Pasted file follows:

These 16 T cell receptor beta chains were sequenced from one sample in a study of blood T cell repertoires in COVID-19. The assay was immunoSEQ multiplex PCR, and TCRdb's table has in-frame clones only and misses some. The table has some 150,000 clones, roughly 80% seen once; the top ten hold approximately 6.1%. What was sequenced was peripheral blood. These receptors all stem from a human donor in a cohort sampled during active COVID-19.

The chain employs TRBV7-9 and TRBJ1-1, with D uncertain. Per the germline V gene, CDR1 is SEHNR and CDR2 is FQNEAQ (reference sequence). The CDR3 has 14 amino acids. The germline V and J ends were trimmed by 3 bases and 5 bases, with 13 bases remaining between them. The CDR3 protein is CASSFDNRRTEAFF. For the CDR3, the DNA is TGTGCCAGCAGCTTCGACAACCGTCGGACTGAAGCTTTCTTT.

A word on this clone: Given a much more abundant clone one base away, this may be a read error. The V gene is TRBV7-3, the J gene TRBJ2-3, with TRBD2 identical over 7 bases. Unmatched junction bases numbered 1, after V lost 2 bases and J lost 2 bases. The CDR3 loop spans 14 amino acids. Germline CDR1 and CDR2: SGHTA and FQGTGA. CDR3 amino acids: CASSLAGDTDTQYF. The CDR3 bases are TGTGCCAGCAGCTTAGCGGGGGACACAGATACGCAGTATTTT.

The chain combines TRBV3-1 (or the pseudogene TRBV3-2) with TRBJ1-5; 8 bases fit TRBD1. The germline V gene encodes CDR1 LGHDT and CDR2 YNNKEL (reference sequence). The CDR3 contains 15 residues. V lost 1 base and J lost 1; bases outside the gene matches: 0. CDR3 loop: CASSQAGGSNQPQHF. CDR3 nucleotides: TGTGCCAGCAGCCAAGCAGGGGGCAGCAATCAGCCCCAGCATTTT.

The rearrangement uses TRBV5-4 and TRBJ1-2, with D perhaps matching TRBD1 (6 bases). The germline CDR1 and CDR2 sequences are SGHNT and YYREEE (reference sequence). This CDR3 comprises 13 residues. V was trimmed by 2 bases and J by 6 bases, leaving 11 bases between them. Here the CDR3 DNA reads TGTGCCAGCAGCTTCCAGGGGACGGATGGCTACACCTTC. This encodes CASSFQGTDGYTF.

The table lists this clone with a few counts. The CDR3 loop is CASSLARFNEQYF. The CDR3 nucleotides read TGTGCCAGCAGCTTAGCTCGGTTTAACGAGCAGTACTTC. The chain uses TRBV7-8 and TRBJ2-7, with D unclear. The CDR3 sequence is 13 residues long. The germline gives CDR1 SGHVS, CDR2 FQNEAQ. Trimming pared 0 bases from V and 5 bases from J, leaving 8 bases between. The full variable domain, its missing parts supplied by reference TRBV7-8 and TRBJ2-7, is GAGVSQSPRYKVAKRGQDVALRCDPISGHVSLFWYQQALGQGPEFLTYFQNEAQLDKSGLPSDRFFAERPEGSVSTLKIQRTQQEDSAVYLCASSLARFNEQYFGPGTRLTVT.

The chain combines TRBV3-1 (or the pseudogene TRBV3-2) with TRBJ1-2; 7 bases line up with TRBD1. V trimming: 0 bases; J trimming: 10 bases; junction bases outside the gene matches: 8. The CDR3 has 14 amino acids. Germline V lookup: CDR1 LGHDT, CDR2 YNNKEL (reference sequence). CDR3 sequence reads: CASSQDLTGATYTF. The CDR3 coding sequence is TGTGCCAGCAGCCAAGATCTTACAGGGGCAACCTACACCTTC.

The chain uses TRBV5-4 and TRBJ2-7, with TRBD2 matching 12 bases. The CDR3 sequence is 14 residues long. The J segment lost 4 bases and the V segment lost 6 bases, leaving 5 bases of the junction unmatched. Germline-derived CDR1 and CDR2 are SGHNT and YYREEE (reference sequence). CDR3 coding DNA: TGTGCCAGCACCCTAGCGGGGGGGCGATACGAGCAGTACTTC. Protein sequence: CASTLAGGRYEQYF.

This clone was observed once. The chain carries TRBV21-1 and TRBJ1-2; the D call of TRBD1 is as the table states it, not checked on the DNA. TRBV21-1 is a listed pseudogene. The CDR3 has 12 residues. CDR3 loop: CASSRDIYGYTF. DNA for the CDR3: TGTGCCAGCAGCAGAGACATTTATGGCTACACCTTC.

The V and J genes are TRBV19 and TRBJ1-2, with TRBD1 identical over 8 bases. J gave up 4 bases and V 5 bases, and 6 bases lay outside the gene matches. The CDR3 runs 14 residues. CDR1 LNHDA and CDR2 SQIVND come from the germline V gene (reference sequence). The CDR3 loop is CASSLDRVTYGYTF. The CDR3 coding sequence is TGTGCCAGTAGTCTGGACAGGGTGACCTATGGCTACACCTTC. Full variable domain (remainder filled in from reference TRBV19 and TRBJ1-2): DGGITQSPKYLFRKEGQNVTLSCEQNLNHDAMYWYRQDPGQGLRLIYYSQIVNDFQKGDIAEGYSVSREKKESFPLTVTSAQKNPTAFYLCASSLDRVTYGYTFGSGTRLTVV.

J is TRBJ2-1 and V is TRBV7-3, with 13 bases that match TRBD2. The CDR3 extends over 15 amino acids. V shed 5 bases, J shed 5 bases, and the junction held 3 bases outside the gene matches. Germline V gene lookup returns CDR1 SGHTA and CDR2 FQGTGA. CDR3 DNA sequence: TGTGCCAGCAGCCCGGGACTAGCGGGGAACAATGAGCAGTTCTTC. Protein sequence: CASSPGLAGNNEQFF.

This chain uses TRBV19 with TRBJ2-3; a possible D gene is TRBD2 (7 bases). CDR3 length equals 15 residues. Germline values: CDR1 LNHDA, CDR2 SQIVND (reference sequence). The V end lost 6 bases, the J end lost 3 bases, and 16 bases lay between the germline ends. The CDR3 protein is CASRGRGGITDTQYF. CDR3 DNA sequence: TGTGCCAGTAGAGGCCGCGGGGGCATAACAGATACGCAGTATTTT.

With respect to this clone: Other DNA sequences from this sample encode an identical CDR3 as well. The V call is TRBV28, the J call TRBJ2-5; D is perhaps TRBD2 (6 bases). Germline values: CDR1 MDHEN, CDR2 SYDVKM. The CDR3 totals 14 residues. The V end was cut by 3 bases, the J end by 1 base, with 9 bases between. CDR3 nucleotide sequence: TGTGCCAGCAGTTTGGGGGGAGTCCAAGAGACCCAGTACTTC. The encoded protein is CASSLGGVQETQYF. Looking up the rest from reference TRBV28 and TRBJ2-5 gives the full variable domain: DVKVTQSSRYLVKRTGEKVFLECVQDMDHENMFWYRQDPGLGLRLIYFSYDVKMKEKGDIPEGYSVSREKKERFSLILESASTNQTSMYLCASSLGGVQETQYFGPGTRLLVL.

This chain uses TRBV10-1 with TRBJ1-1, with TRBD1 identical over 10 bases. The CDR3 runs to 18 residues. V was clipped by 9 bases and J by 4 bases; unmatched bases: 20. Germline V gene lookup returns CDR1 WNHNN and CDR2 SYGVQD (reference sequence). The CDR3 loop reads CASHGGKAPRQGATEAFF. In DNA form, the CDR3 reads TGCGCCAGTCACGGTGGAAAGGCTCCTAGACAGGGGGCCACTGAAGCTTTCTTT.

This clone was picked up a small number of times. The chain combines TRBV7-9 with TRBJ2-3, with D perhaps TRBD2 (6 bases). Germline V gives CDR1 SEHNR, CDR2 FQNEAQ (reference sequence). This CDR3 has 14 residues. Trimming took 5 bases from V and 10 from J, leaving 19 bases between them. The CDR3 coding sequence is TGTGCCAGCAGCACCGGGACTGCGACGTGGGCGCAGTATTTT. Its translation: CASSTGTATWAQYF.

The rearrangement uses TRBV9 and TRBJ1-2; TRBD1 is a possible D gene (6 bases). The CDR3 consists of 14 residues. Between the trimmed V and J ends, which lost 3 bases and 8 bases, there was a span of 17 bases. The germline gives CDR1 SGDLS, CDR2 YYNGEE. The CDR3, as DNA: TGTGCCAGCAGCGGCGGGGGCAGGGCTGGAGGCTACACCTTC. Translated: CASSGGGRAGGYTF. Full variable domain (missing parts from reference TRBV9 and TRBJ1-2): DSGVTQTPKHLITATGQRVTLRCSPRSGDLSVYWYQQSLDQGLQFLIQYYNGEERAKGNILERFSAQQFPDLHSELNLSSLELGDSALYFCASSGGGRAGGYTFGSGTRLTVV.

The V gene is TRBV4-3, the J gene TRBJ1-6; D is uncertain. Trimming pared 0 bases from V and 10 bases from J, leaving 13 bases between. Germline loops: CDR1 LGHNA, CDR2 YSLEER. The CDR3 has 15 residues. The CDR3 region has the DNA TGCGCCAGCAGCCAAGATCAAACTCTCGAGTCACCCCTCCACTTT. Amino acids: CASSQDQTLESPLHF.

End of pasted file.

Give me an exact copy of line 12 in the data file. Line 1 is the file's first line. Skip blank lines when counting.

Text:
This chain uses TRBV19 with TRBJ2-3; a possible D gene is TRBD2 (7 bases). CDR3 length equals 15 residues. Germline values: CDR1 LNHDA, CDR2 SQIVND (reference sequence). The V end lost 6 bases, the J end lost 3 bases, and 16 bases lay between the germline ends. The CDR3 protein is CASRGRGGITDTQYF. CDR3 DNA sequence: TGTGCCAGTAGAGGCCGCGGGGGCATAACAGATACGCAGTATTTT.